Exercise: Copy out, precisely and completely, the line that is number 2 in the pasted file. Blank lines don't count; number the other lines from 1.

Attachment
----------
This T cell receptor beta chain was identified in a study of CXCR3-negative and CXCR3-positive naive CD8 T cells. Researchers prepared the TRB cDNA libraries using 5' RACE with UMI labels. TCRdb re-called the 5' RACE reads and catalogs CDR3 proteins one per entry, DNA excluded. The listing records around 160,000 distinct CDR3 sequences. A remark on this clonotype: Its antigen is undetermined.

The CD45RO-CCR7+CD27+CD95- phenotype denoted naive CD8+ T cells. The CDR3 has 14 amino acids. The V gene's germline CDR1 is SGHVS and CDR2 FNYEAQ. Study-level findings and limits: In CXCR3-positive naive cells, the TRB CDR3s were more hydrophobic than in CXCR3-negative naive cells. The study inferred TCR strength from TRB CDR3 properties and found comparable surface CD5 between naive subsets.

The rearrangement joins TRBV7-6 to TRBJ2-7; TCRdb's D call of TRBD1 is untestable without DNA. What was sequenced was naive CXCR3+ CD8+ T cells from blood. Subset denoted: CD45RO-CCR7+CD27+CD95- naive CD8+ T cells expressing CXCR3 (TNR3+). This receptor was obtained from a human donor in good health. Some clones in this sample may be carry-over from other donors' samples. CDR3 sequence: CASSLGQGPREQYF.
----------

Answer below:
The CD45RO-CCR7+CD27+CD95- phenotype denoted naive CD8+ T cells. The CDR3 has 14 amino acids. The V gene's germline CDR1 is SGHVS and CDR2 FNYEAQ. Study-level findings and limits: In CXCR3-positive naive cells, the TRB CDR3s were more hydrophobic than in CXCR3-negative naive cells. The study inferred TCR strength from TRB CDR3 properties and found comparable surface CD5 between naive subsets.